R.M. Cartmel,
The Richebourg Affair
(Crime Scene Books, 2014)

The Richebourg Affair is a well-paced, complex mystery set in the hereditary vineyards of France. In many ways it's akin to a "cozy," but the more leisurely pacing and the more thoughtful development of both people and the plot balance that out. (I like some cozies! But they do tend toward the superficial, and this one is deeper than that, while still being solidly in the mystery genre.)

Although this is apparently R.M. Cartmel's first novel, it doesn't read like one. There's backstory hinted at but not made explicit -- to the point that I was ready to search out No. 1 in the series! I admire that -- so often, a first book starts off all on its own; this one has history with the protagonist, his family, his co-workers, various friends and relations ... all skillfully handled.

The plot is intricate and fascinating, in the sense that one learns a lot about the regulations regarding French wines, and how they can be twisted into fraud. There are interesting looks into World War II and various student rebellions, too. At the end, while WHAT happened became clear, WHY is left to various hypothesis, which seems realistic to me.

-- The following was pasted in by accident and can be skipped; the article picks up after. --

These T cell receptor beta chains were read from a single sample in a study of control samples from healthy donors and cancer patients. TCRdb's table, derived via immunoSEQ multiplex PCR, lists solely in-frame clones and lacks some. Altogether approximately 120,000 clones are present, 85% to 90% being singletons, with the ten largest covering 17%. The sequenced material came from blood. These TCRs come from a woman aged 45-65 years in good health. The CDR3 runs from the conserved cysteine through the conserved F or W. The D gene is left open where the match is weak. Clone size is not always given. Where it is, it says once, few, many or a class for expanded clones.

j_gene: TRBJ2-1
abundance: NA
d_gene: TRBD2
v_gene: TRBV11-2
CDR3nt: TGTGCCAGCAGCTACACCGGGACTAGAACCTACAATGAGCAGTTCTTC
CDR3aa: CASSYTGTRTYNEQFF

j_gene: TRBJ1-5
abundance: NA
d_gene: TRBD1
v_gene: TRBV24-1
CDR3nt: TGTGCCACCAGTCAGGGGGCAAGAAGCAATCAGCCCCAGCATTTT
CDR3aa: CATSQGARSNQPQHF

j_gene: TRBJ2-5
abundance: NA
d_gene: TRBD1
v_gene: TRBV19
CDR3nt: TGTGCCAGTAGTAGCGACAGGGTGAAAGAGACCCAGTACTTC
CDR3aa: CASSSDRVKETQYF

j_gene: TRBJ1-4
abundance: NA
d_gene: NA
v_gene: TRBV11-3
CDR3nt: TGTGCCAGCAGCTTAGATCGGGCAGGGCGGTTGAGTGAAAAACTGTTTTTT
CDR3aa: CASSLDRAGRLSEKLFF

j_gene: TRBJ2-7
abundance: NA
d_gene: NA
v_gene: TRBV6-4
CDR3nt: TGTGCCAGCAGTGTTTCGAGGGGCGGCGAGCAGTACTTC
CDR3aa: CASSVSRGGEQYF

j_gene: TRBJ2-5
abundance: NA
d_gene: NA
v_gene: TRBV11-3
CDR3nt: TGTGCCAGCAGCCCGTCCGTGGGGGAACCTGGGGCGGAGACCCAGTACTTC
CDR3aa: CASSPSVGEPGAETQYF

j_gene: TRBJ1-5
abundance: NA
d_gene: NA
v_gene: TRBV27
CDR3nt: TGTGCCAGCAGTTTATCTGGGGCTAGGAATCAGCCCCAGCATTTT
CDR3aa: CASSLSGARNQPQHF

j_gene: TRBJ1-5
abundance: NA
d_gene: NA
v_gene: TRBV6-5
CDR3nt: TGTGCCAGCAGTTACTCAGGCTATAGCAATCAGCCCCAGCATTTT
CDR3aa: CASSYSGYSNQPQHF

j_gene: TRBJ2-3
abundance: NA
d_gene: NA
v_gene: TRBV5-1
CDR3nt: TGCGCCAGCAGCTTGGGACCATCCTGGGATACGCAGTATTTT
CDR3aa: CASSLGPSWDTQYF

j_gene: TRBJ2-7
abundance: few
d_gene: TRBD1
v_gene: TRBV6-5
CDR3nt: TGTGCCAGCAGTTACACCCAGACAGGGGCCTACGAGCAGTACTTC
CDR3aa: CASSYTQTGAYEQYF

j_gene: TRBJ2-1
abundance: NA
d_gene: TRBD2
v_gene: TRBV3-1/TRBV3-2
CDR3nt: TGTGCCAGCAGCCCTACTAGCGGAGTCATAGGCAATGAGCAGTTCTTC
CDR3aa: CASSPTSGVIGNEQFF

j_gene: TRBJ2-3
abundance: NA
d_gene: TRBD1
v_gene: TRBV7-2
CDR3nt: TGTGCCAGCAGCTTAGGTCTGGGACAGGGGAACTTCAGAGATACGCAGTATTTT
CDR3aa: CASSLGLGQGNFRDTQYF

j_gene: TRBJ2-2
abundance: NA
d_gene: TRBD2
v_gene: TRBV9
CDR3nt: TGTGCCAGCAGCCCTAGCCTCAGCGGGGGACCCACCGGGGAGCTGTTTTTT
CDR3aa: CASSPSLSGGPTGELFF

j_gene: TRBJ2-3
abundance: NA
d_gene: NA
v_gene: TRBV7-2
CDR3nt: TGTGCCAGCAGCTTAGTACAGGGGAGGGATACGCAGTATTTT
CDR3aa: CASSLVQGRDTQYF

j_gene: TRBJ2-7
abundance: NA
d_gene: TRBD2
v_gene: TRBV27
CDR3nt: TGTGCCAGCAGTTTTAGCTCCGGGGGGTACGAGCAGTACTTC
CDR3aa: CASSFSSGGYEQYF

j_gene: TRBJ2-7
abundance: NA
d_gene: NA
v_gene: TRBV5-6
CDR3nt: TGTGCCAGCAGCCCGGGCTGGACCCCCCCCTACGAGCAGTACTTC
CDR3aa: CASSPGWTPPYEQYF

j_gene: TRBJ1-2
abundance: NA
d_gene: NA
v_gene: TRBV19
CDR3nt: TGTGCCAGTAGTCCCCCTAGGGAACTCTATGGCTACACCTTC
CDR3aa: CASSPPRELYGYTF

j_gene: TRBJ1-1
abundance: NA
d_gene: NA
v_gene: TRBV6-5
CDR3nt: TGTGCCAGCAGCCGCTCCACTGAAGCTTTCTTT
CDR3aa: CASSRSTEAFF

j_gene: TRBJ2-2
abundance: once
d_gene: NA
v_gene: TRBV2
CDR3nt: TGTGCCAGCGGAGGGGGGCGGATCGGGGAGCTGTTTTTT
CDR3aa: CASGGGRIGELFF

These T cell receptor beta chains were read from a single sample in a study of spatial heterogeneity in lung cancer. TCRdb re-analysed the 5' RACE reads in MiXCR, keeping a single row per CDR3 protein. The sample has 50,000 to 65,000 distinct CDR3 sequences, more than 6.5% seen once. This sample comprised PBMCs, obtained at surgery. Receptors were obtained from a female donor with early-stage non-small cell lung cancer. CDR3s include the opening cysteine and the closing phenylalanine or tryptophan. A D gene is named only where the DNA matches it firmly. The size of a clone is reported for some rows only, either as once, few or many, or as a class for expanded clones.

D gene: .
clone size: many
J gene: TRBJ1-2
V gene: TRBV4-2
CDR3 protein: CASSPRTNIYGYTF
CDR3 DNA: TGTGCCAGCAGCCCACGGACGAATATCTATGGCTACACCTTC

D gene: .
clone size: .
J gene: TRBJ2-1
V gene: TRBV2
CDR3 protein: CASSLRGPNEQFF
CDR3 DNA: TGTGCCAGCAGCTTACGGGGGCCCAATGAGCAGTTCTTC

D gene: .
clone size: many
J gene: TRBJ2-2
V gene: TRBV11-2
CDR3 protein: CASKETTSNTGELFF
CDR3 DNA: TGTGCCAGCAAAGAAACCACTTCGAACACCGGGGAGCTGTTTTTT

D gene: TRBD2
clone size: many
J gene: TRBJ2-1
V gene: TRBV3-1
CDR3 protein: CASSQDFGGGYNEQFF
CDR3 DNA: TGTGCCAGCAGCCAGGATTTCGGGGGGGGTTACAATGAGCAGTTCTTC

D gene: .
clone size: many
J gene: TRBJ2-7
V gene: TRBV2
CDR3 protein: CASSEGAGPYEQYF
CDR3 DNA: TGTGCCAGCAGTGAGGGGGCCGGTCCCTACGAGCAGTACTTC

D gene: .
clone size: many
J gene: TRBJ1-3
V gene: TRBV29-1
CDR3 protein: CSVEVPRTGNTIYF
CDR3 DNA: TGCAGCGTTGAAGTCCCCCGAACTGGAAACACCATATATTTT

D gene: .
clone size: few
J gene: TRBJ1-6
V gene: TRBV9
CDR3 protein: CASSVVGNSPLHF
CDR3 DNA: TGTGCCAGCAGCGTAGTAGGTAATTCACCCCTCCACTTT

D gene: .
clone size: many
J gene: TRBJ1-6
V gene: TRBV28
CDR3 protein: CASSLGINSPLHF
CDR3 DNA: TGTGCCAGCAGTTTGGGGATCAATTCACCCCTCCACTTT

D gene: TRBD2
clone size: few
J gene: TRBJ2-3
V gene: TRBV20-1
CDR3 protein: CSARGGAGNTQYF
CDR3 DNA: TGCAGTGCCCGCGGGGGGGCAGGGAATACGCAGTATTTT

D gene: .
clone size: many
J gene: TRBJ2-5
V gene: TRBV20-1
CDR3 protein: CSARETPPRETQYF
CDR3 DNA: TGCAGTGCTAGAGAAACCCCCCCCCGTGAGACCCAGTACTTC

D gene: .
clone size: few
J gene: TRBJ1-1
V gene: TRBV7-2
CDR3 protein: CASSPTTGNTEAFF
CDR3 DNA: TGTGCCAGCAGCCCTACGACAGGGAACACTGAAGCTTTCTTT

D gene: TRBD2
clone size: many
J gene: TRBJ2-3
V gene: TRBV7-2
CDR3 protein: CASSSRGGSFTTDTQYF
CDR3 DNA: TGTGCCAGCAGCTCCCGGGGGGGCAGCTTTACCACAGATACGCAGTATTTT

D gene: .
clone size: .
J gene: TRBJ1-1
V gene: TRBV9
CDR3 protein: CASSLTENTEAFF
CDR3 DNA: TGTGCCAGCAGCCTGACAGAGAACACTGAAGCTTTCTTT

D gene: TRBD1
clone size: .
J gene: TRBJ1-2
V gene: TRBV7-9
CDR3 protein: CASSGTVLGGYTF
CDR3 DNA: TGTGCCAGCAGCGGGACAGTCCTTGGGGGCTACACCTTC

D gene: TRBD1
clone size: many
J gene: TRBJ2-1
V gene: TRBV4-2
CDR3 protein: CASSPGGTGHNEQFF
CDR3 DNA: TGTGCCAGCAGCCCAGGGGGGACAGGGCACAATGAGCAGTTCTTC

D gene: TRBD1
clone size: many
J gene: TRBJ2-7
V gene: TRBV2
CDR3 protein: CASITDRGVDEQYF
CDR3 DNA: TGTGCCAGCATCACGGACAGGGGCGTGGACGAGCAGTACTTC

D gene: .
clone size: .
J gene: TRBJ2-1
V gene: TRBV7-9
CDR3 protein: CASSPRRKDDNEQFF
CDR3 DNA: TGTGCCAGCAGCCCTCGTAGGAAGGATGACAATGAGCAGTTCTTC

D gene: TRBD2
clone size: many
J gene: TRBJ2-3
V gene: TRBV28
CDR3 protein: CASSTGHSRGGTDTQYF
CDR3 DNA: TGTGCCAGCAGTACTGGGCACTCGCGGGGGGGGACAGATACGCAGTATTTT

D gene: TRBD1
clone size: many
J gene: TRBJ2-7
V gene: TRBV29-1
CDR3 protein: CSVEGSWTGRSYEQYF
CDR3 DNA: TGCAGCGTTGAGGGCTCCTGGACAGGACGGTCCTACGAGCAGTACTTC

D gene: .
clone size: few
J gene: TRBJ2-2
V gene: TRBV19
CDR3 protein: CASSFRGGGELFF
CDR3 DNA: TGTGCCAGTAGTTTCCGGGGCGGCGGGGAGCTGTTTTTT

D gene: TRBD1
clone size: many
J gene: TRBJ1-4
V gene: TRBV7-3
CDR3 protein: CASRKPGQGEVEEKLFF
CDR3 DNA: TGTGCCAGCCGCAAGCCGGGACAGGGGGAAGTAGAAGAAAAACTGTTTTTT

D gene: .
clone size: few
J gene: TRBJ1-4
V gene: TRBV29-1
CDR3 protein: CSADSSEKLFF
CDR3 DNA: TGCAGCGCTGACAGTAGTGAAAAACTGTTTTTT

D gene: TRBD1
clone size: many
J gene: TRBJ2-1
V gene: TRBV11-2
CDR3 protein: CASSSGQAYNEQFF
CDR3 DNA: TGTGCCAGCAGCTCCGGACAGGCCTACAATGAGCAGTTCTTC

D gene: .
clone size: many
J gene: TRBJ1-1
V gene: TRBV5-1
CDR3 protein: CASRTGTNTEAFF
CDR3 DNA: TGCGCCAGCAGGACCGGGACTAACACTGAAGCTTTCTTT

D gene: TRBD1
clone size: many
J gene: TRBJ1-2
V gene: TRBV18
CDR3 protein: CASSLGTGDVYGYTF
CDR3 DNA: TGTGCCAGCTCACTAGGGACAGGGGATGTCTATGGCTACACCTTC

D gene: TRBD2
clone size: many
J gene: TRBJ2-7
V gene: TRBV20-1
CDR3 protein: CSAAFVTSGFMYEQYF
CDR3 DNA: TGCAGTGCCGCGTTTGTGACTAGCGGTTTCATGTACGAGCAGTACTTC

The characterization is wonderfully well done. Everyone in this book felt alive. The plot is maybe a bit over-complex, but it does pretty much make sense, and takes us into all sorts of non-obvious territory.

I enjoyed this book a lot! And I'd recommend it to anyone who likes a leisurely-paced mystery, with interesting characters and setting, and a plot that works well with both.

book review by
Amanda Fisher

4 October 2014

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